MONTPELIER - Department of Vermont Health Access Commissioner Mark Larson publicly apologized Monday for misleading lawmakers about a security breach within Vermont Health Connect, the state's version of the online health insurance exchange.
Rep. Mary Morrissey, R-Bennington, directly asked Larson if any security breaches had occurred within Vermont Health Connect since its inception in October during a Nov. 5 House Health Care Committee hearing, VTDigger's Alicia Freese reported Monday.
Larson answered no, failing to cite an Oct. 17 incident during which time one Vermont Health Connect user was able to access the social security information of another user.
Associated Press Reporter Dave Gram first reported the news of the incident and Larson's withholding of information in a story published last Friday.
In a letter to the House Health Care Committee Chairman Rep. Michael Fisher, D-Lincoln, dated Sunday and made public Monday, Larson said he failed to report the incident of unauthorized access to private information because it did not occur to him at the time that it was "responsive."
"It is extremely important that Vermonters and you who serve as their representatives have confidence in the information shared by public servants," he wrote. "I take this responsibility very seriously and regret that my answers have not inspired the confidence that Vermonters should expect.
Larson went on to say that the security of information within the Vermont Health Connect system is a "top priority."
"I want to assure the public that appropriate procedures and policies are in place to protect the privacy of information and security of the website."
Reached by phone Monday evening, Morrissey said she felt Larson's apology was appropriate for the committee, but that another apology should be extended to Vermonters.
"(Vermont Health Connect) has been a complex roll out on its own merit," Morrissey said. "When we're asking questions - and they're not trick questions - I expect honest, transparent statements. It's information that we as a committee need to know so that we can respond appropriately. If we can't, even out of the gate, get these questions answered and hopefully corrected, how is there any faith in what we're doing? How can we help?"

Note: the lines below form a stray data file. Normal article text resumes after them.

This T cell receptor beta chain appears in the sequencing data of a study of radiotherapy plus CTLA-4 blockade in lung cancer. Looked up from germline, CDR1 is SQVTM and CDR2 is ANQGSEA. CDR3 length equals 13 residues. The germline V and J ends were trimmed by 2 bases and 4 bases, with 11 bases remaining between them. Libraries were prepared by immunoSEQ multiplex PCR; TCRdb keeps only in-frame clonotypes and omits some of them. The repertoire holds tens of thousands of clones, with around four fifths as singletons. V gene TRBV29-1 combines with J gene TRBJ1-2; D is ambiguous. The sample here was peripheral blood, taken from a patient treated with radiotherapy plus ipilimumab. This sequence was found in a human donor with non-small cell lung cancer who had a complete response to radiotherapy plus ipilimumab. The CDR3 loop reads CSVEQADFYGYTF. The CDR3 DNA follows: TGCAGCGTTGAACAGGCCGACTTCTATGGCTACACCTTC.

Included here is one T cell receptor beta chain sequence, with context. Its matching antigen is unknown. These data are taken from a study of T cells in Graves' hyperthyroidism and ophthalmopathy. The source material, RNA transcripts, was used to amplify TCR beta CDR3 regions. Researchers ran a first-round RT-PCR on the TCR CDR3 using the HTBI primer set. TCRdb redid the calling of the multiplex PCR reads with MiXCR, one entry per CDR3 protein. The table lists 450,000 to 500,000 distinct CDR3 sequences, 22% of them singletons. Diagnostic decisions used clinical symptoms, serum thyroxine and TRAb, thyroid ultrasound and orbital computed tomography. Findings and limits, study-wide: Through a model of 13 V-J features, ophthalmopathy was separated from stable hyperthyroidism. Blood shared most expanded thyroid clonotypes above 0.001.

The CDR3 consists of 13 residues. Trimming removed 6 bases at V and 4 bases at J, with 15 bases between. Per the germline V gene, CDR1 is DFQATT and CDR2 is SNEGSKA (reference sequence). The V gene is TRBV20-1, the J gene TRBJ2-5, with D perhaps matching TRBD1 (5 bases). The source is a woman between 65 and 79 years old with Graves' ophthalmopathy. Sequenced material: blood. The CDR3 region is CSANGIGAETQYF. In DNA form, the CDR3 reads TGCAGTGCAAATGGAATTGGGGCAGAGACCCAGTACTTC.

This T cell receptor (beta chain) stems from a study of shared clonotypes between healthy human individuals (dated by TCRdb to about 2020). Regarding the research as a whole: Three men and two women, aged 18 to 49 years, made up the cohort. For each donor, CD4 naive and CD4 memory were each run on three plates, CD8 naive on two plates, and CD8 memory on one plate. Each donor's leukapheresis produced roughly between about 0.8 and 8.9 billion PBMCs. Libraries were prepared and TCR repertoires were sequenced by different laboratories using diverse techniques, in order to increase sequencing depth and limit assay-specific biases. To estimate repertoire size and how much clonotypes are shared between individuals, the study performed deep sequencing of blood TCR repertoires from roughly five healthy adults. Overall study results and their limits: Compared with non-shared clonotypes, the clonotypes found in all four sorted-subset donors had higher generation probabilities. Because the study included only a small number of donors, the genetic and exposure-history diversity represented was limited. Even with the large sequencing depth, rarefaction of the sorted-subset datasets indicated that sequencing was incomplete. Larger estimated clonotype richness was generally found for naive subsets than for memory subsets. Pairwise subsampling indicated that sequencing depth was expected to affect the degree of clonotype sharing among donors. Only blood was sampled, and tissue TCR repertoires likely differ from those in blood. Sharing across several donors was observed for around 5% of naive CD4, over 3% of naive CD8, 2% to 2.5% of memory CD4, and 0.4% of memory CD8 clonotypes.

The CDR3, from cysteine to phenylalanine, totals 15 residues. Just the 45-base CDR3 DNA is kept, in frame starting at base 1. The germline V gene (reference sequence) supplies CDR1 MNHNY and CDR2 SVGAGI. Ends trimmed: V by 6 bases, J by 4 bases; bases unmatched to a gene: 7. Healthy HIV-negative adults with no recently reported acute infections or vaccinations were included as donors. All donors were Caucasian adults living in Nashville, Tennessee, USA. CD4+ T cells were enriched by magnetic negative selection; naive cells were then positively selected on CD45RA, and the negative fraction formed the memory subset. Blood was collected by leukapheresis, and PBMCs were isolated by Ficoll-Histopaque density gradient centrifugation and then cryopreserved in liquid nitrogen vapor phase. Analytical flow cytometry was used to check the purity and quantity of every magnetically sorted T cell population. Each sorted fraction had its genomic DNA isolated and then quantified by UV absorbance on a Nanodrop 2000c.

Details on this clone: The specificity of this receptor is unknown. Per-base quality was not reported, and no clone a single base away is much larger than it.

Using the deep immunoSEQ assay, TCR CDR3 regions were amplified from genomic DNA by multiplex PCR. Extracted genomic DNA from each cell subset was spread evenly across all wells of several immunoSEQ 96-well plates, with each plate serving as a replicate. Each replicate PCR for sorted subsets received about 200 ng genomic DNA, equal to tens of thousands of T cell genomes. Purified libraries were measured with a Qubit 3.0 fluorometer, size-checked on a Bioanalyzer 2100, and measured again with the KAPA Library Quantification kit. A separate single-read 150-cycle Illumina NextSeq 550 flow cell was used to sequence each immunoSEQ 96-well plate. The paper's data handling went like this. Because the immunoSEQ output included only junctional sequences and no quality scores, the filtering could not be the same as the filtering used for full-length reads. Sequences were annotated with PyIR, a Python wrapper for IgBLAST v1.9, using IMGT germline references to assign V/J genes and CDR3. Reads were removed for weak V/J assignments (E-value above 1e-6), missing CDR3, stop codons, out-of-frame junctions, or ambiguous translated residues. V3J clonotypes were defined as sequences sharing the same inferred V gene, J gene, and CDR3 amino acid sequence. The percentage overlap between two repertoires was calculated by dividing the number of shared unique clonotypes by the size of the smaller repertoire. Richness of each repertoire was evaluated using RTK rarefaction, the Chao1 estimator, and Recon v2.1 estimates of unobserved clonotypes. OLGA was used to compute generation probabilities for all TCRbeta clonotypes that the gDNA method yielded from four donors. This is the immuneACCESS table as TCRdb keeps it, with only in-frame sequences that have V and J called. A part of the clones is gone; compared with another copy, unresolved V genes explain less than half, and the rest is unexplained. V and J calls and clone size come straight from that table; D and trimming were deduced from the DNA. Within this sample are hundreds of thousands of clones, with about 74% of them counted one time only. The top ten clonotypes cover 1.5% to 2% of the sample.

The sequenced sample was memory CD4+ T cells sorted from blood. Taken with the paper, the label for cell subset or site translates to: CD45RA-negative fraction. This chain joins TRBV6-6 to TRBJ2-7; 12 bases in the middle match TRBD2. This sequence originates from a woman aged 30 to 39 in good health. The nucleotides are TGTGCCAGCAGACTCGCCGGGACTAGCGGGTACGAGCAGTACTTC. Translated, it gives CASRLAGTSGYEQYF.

Gov. Peter Shumlin scolded Larson for his actions in a statement issued Monday morning.
"I take this incident extremely seriously. It is unacceptable to be anything less than fully cooperative and transparent with Vermonters and their elected representatives in the Legislature," he said, noting that his administration would not withhold information in the future.
"I am tremendously disappointed in Commissioner Larson's lapse of judgment in this matter. The legislators in Montpelier represent the Vermonters we are all elected to serve, and they have a right to have their questions answered fully. That did not happen in this case, and I have made clear to Mark and other members of my administration that it must never happen again."
Morrissey said the decision on whether or not to fire Larson is out of her hands, but she feels the higher powers should seriously consider his recent actions.
"At the end of the day, we're looking at a multi-billion-dollar initiative that affects every Vermonter," Morrissey said. "I would hope that the administration would look very long and very hard at what has occurred, being that they appointed him to that position."
VTDigger reported Monday that the Governor has no plans to fire Larson at this time.
Contact Elizabeth A. Conkey at firstname.lastname@example.org or follow her on Twitter @bethconkey.